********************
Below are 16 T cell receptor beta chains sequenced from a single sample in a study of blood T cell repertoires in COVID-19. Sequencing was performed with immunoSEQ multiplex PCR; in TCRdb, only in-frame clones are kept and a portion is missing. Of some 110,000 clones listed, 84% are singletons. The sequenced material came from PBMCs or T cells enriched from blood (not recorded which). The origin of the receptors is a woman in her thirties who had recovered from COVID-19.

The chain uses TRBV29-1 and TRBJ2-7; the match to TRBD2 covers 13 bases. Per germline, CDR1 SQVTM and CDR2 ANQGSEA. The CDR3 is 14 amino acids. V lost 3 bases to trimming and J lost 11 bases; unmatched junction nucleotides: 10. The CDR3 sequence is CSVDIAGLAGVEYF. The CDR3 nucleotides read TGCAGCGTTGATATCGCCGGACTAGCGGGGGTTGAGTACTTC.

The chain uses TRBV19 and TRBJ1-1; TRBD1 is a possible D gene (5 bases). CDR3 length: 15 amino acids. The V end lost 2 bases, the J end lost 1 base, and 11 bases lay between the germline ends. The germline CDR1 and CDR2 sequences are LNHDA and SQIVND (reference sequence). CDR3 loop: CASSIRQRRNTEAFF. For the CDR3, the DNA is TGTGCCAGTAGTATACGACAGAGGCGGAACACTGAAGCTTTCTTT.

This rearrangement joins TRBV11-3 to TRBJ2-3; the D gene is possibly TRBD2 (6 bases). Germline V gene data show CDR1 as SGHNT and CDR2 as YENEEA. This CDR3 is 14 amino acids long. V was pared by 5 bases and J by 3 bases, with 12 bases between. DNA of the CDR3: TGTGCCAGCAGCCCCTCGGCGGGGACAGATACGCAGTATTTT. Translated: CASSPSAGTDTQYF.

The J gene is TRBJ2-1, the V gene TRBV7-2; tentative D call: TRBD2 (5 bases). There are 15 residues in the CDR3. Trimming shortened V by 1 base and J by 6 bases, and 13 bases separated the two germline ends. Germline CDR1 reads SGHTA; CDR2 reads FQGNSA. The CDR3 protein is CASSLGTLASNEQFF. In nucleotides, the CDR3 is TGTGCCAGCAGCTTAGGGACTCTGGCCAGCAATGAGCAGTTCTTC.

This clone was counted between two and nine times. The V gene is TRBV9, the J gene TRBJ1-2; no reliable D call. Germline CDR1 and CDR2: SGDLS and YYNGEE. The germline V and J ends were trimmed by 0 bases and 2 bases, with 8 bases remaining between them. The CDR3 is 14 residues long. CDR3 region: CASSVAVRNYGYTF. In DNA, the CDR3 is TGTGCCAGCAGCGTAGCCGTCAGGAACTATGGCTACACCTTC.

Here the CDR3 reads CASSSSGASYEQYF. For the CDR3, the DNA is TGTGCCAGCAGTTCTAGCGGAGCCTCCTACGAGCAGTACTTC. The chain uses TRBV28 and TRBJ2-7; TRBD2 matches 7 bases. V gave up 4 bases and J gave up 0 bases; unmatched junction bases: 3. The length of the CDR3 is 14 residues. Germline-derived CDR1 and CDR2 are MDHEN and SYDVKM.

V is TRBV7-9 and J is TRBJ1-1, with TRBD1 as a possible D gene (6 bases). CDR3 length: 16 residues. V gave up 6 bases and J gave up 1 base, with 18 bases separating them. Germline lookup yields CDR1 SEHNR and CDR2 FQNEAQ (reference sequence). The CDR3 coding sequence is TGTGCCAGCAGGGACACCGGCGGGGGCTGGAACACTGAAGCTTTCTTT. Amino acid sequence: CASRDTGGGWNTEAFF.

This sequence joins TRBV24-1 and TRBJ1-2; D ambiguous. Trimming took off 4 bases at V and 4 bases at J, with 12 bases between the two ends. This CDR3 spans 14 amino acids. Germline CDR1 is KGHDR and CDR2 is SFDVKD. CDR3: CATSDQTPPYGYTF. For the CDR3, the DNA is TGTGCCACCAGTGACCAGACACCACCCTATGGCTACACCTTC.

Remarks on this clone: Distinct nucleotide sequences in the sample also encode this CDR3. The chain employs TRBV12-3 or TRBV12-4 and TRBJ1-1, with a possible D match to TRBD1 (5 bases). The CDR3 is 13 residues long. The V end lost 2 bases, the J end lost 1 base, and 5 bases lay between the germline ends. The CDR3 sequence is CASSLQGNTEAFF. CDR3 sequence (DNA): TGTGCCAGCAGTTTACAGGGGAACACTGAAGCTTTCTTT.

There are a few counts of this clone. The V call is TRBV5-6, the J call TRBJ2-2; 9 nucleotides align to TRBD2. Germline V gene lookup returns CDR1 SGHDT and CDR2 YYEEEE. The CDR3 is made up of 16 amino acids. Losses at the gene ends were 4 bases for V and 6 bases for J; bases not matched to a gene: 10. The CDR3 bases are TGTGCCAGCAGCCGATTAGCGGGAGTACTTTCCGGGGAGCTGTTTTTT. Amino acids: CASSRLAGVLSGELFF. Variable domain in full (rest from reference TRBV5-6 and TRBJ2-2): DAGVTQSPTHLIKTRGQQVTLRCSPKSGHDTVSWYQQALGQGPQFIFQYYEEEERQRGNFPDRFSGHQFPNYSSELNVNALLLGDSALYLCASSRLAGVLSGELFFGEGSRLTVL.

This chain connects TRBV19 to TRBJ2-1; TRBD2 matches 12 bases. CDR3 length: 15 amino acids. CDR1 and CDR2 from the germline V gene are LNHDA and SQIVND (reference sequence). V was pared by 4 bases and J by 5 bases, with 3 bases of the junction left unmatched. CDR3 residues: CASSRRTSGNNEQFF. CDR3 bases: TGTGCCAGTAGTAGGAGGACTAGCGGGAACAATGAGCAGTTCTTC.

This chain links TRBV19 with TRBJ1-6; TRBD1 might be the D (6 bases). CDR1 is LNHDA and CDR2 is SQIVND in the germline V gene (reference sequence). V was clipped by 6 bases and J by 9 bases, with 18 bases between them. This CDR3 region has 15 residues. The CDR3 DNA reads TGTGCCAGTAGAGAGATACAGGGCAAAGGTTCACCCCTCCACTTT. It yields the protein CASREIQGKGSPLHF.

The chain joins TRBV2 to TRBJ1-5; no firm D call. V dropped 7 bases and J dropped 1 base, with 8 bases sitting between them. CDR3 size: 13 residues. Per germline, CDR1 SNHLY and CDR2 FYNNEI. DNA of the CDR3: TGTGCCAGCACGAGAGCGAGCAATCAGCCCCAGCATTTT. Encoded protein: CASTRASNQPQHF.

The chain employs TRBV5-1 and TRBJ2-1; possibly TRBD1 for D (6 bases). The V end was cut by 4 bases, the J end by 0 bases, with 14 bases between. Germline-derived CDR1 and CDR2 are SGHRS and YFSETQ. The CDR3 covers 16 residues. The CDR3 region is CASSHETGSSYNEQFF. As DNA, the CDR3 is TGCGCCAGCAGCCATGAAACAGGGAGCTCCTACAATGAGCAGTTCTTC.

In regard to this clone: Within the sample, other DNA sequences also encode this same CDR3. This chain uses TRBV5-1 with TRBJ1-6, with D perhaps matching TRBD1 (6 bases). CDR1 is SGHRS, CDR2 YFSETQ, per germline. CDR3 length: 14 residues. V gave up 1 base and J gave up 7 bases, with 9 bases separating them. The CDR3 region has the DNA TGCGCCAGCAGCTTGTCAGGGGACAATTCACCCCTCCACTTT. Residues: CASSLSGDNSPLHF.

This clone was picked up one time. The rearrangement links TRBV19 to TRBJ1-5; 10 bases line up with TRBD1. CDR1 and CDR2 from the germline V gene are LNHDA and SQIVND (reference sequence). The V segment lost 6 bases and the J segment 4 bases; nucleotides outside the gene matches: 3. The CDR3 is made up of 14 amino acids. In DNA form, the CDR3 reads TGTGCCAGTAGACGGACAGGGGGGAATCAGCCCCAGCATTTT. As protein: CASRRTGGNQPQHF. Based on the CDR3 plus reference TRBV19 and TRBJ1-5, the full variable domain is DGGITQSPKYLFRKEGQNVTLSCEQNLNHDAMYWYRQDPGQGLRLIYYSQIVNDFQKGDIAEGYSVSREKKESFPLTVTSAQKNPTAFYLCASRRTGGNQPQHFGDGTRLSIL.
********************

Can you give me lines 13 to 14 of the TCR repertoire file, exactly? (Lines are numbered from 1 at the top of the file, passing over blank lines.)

This chain links TRBV19 with TRBJ1-6; TRBD1 might be the D (6 bases). CDR1 is LNHDA and CDR2 is SQIVND in the germline V gene (reference sequence). V was clipped by 6 bases and J by 9 bases, with 18 bases between them. This CDR3 region has 15 residues. The CDR3 DNA reads TGTGCCAGTAGAGAGATACAGGGCAAAGGTTCACCCCTCCACTTT. It yields the protein CASREIQGKGSPLHF.

The chain joins TRBV2 to TRBJ1-5; no firm D call. V dropped 7 bases and J dropped 1 base, with 8 bases sitting between them. CDR3 size: 13 residues. Per germline, CDR1 SNHLY and CDR2 FYNNEI. DNA of the CDR3: TGTGCCAGCACGAGAGCGAGCAATCAGCCCCAGCATTTT. Encoded protein: CASTRASNQPQHF.